Simancas
July 1581

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Institute of Historical Research

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Martin A. S. Hume (editor)

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1896

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139-152

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'Simancas: July 1581', Calendar of State Papers, Spain (Simancas), Volume 3: 1580-1586 (1896), pp. 139-152. URL: http://www.british-history.ac.uk/report.aspx?compid=87087 Date accessed: 30 July 2014.


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July 1581

4 July 109. Bernardino De Mendoza to the King.
In accordance with your Majesty's orders in the despatch of 28th May, I have communicated to the heads of the Catholics here the favourable reception you have given to their request ; this has been a great consolation and encouragement in the persecution which afflicts them so heavily, and they hope that God will, through your hands, extricate them from their cares. I understand they have written to his Holiness on the matter, and they will, on their part, do their best to maintain the Cardinals. From what I can gather, I believe it will be of the greatest advantage in converting this kingdom, for them to see their own countrymen in such a high position, and it seems as if God himself had inspired them to beg this favour of you, although they did it so timidly that they feared even that I would refuse to send the petition to your Majesty.
In pursuance of the Act of Parliament they have made inquiries in the parishes of London as to those who absent themselves from church, and they find that 1,500 people refuse absolutely to attend. In addition to these, there a great number schismatics, who listen to their preachings, although they know they are false, rather than incur the penalty, although this place is more infested with heretics than any in England. Some of the imprisoned Catholics are allowed to go to their homes, but under such terrible conditions that they prefer to remain in prison. The first is that they should pledge themselves to go to the preachings once a month, under penalty of 20l. for each time they fail ; second, that they may not go more than three miles from their homes ; third, that they are not to converse with any other Catholic, even though he be a relative ; fourth, that they are to have no Catholic servant, and they may not even converse with any clergyman or other person who may have come from Rome, nor may they harbour or associate with any one who may have given shelter to such a man. All this is to be punished as high treason, but nevertheless God allows the same to happen here as we read of in the early Church, and there are people, even though they be heretics, who are so faithful to the many priests who are here in disguise that, for their sakes, they disregard wives, children, and possessions, saying that they are good people and they will not betray them. There has not been a man hitherto who has denounced any of them as Catholics.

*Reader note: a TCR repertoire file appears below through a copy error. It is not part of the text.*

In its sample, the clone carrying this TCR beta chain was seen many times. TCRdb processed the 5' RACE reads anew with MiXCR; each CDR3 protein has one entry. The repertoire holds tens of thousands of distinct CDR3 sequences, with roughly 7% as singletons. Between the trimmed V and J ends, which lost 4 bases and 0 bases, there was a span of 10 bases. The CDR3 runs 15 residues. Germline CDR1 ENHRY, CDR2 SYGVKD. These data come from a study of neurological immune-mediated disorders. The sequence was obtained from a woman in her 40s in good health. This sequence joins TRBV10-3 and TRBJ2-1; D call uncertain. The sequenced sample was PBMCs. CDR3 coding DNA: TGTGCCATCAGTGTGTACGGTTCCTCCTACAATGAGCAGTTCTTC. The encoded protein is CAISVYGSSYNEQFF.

The viceroy of Ireland has been in treaty through the earl of Ormond for the reconciliation of a gentleman who had taken up arms. Ormond had pledged his word, on behalf of the Viceroy, that he should be pardoned when he presented himself. The Viceroy, distrusting him, placed an ambuscade of 300 men on the road by which he had to pass. This being discovered by the gentleman's troops they attacked them, and the Viceroy with the rest of his men came to the help of his ambuscade. But the Irishmen fought with such fury that the Viceroy had to retire with the loss of over 200 men and part of his baggage. If it had not been for Captain Fuller (?), an Englishman who held the rear guard and was wounded, not a man of the Viceroy's force would have escaped. Ormond is much annoyed that, under shelter of his word, such a thing should have been done, and he is on bad terms with the Queen's people. Lord Grey is said to be so unpopular that the Queen thought of recalling him, but Leicester and his party, being as great heretics as he is, have insisted upon his retention, and have persuaded her to send another general pardon. The Queen has written to France, offering a large sum of money if they (the French) will openly break with your Majesty whilst she stands on the expectant. She has news that the king of France had seen Alençon, which has caused her much surprise and increased her suspicions about Scotland.—London, 4th July 1581.